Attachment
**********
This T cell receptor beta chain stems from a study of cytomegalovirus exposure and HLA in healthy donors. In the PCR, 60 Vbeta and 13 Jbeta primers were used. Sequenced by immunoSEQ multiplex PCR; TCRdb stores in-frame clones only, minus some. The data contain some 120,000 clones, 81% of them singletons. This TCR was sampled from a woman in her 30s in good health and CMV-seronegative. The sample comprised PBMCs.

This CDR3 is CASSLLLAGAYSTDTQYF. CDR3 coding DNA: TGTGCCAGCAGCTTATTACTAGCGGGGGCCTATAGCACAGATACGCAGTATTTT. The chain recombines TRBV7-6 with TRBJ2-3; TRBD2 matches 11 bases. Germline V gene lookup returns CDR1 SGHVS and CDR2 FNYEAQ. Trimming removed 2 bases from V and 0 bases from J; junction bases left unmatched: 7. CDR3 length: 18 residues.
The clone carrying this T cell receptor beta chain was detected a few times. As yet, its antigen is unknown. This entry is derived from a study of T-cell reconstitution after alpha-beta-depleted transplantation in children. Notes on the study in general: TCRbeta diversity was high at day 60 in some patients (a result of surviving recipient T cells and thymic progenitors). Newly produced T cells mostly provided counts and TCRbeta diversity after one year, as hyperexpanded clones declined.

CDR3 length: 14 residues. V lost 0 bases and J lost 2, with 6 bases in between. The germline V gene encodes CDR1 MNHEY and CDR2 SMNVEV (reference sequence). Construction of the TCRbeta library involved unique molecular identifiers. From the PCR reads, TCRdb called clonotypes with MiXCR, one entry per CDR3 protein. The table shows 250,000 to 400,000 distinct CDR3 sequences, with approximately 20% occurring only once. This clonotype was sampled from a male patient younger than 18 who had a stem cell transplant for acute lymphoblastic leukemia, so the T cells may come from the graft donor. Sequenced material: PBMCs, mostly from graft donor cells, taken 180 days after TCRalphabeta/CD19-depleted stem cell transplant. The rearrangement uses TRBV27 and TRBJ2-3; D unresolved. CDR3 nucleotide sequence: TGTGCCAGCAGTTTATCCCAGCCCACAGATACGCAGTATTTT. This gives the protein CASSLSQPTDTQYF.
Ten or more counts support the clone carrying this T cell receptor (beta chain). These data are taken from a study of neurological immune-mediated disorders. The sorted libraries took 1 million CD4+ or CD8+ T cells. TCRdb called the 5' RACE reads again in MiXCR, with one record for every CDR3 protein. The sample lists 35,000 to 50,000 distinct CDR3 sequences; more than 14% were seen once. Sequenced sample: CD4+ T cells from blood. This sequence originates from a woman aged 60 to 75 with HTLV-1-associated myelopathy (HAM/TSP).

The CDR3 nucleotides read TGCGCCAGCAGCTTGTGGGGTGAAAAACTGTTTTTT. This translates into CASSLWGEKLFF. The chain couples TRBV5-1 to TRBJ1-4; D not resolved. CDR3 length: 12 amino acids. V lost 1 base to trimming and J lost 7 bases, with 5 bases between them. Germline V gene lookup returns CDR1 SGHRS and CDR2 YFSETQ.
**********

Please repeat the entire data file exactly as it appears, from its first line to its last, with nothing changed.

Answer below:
This T cell receptor beta chain stems from a study of cytomegalovirus exposure and HLA in healthy donors. In the PCR, 60 Vbeta and 13 Jbeta primers were used. Sequenced by immunoSEQ multiplex PCR; TCRdb stores in-frame clones only, minus some. The data contain some 120,000 clones, 81% of them singletons. This TCR was sampled from a woman in her 30s in good health and CMV-seronegative. The sample comprised PBMCs.

This CDR3 is CASSLLLAGAYSTDTQYF. CDR3 coding DNA: TGTGCCAGCAGCTTATTACTAGCGGGGGCCTATAGCACAGATACGCAGTATTTT. The chain recombines TRBV7-6 with TRBJ2-3; TRBD2 matches 11 bases. Germline V gene lookup returns CDR1 SGHVS and CDR2 FNYEAQ. Trimming removed 2 bases from V and 0 bases from J; junction bases left unmatched: 7. CDR3 length: 18 residues.
The clone carrying this T cell receptor beta chain was detected a few times. As yet, its antigen is unknown. This entry is derived from a study of T-cell reconstitution after alpha-beta-depleted transplantation in children. Notes on the study in general: TCRbeta diversity was high at day 60 in some patients (a result of surviving recipient T cells and thymic progenitors). Newly produced T cells mostly provided counts and TCRbeta diversity after one year, as hyperexpanded clones declined.

CDR3 length: 14 residues. V lost 0 bases and J lost 2, with 6 bases in between. The germline V gene encodes CDR1 MNHEY and CDR2 SMNVEV (reference sequence). Construction of the TCRbeta library involved unique molecular identifiers. From the PCR reads, TCRdb called clonotypes with MiXCR, one entry per CDR3 protein. The table shows 250,000 to 400,000 distinct CDR3 sequences, with approximately 20% occurring only once. This clonotype was sampled from a male patient younger than 18 who had a stem cell transplant for acute lymphoblastic leukemia, so the T cells may come from the graft donor. Sequenced material: PBMCs, mostly from graft donor cells, taken 180 days after TCRalphabeta/CD19-depleted stem cell transplant. The rearrangement uses TRBV27 and TRBJ2-3; D unresolved. CDR3 nucleotide sequence: TGTGCCAGCAGTTTATCCCAGCCCACAGATACGCAGTATTTT. This gives the protein CASSLSQPTDTQYF.
Ten or more counts support the clone carrying this T cell receptor (beta chain). These data are taken from a study of neurological immune-mediated disorders. The sorted libraries took 1 million CD4+ or CD8+ T cells. TCRdb called the 5' RACE reads again in MiXCR, with one record for every CDR3 protein. The sample lists 35,000 to 50,000 distinct CDR3 sequences; more than 14% were seen once. Sequenced sample: CD4+ T cells from blood. This sequence originates from a woman aged 60 to 75 with HTLV-1-associated myelopathy (HAM/TSP).

The CDR3 nucleotides read TGCGCCAGCAGCTTGTGGGGTGAAAAACTGTTTTTT. This translates into CASSLWGEKLFF. The chain couples TRBV5-1 to TRBJ1-4; D not resolved. CDR3 length: 12 amino acids. V lost 1 base to trimming and J lost 7 bases, with 5 bases between them. Germline V gene lookup returns CDR1 SGHRS and CDR2 YFSETQ.